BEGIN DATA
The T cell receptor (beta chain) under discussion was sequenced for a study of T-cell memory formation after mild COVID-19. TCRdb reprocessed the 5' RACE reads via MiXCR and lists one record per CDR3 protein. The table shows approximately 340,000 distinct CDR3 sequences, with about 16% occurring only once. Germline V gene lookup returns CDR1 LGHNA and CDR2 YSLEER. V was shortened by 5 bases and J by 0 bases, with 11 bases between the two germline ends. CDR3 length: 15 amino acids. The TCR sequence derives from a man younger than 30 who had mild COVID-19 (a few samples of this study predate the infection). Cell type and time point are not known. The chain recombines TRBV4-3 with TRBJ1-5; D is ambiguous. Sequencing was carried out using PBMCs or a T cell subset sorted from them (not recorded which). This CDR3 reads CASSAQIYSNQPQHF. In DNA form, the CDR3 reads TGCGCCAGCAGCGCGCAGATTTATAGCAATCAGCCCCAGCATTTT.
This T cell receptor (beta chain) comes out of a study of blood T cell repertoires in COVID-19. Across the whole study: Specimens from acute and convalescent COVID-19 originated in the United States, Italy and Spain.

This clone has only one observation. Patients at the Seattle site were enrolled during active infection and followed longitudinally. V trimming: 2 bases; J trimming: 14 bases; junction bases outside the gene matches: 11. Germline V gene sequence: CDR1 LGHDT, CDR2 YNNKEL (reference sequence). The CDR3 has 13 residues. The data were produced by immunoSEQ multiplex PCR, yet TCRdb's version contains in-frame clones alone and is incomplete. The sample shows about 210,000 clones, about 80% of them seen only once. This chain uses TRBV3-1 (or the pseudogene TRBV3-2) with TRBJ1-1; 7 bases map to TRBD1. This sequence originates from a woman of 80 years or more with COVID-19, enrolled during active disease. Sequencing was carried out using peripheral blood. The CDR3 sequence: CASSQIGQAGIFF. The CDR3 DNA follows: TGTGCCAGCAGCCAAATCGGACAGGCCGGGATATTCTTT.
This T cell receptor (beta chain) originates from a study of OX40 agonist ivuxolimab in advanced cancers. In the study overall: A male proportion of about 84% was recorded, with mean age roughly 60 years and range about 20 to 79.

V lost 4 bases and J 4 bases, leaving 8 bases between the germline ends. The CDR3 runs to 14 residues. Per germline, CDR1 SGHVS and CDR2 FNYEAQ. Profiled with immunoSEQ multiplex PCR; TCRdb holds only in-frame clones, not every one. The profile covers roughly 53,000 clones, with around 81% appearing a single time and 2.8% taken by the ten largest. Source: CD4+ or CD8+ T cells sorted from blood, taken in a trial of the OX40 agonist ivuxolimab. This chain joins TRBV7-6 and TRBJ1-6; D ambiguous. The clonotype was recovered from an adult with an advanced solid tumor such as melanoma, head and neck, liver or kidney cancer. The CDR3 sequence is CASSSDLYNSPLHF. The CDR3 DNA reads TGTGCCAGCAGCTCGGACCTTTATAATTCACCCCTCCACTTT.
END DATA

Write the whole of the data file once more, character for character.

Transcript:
The T cell receptor (beta chain) under discussion was sequenced for a study of T-cell memory formation after mild COVID-19. TCRdb reprocessed the 5' RACE reads via MiXCR and lists one record per CDR3 protein. The table shows approximately 340,000 distinct CDR3 sequences, with about 16% occurring only once. Germline V gene lookup returns CDR1 LGHNA and CDR2 YSLEER. V was shortened by 5 bases and J by 0 bases, with 11 bases between the two germline ends. CDR3 length: 15 amino acids. The TCR sequence derives from a man younger than 30 who had mild COVID-19 (a few samples of this study predate the infection). Cell type and time point are not known. The chain recombines TRBV4-3 with TRBJ1-5; D is ambiguous. Sequencing was carried out using PBMCs or a T cell subset sorted from them (not recorded which). This CDR3 reads CASSAQIYSNQPQHF. In DNA form, the CDR3 reads TGCGCCAGCAGCGCGCAGATTTATAGCAATCAGCCCCAGCATTTT.
This T cell receptor (beta chain) comes out of a study of blood T cell repertoires in COVID-19. Across the whole study: Specimens from acute and convalescent COVID-19 originated in the United States, Italy and Spain.

This clone has only one observation. Patients at the Seattle site were enrolled during active infection and followed longitudinally. V trimming: 2 bases; J trimming: 14 bases; junction bases outside the gene matches: 11. Germline V gene sequence: CDR1 LGHDT, CDR2 YNNKEL (reference sequence). The CDR3 has 13 residues. The data were produced by immunoSEQ multiplex PCR, yet TCRdb's version contains in-frame clones alone and is incomplete. The sample shows about 210,000 clones, about 80% of them seen only once. This chain uses TRBV3-1 (or the pseudogene TRBV3-2) with TRBJ1-1; 7 bases map to TRBD1. This sequence originates from a woman of 80 years or more with COVID-19, enrolled during active disease. Sequencing was carried out using peripheral blood. The CDR3 sequence: CASSQIGQAGIFF. The CDR3 DNA follows: TGTGCCAGCAGCCAAATCGGACAGGCCGGGATATTCTTT.
This T cell receptor (beta chain) originates from a study of OX40 agonist ivuxolimab in advanced cancers. In the study overall: A male proportion of about 84% was recorded, with mean age roughly 60 years and range about 20 to 79.

V lost 4 bases and J 4 bases, leaving 8 bases between the germline ends. The CDR3 runs to 14 residues. Per germline, CDR1 SGHVS and CDR2 FNYEAQ. Profiled with immunoSEQ multiplex PCR; TCRdb holds only in-frame clones, not every one. The profile covers roughly 53,000 clones, with around 81% appearing a single time and 2.8% taken by the ten largest. Source: CD4+ or CD8+ T cells sorted from blood, taken in a trial of the OX40 agonist ivuxolimab. This chain joins TRBV7-6 and TRBJ1-6; D ambiguous. The clonotype was recovered from an adult with an advanced solid tumor such as melanoma, head and neck, liver or kidney cancer. The CDR3 sequence is CASSSDLYNSPLHF. The CDR3 DNA reads TGTGCCAGCAGCTCGGACCTTTATAATTCACCCCTCCACTTT.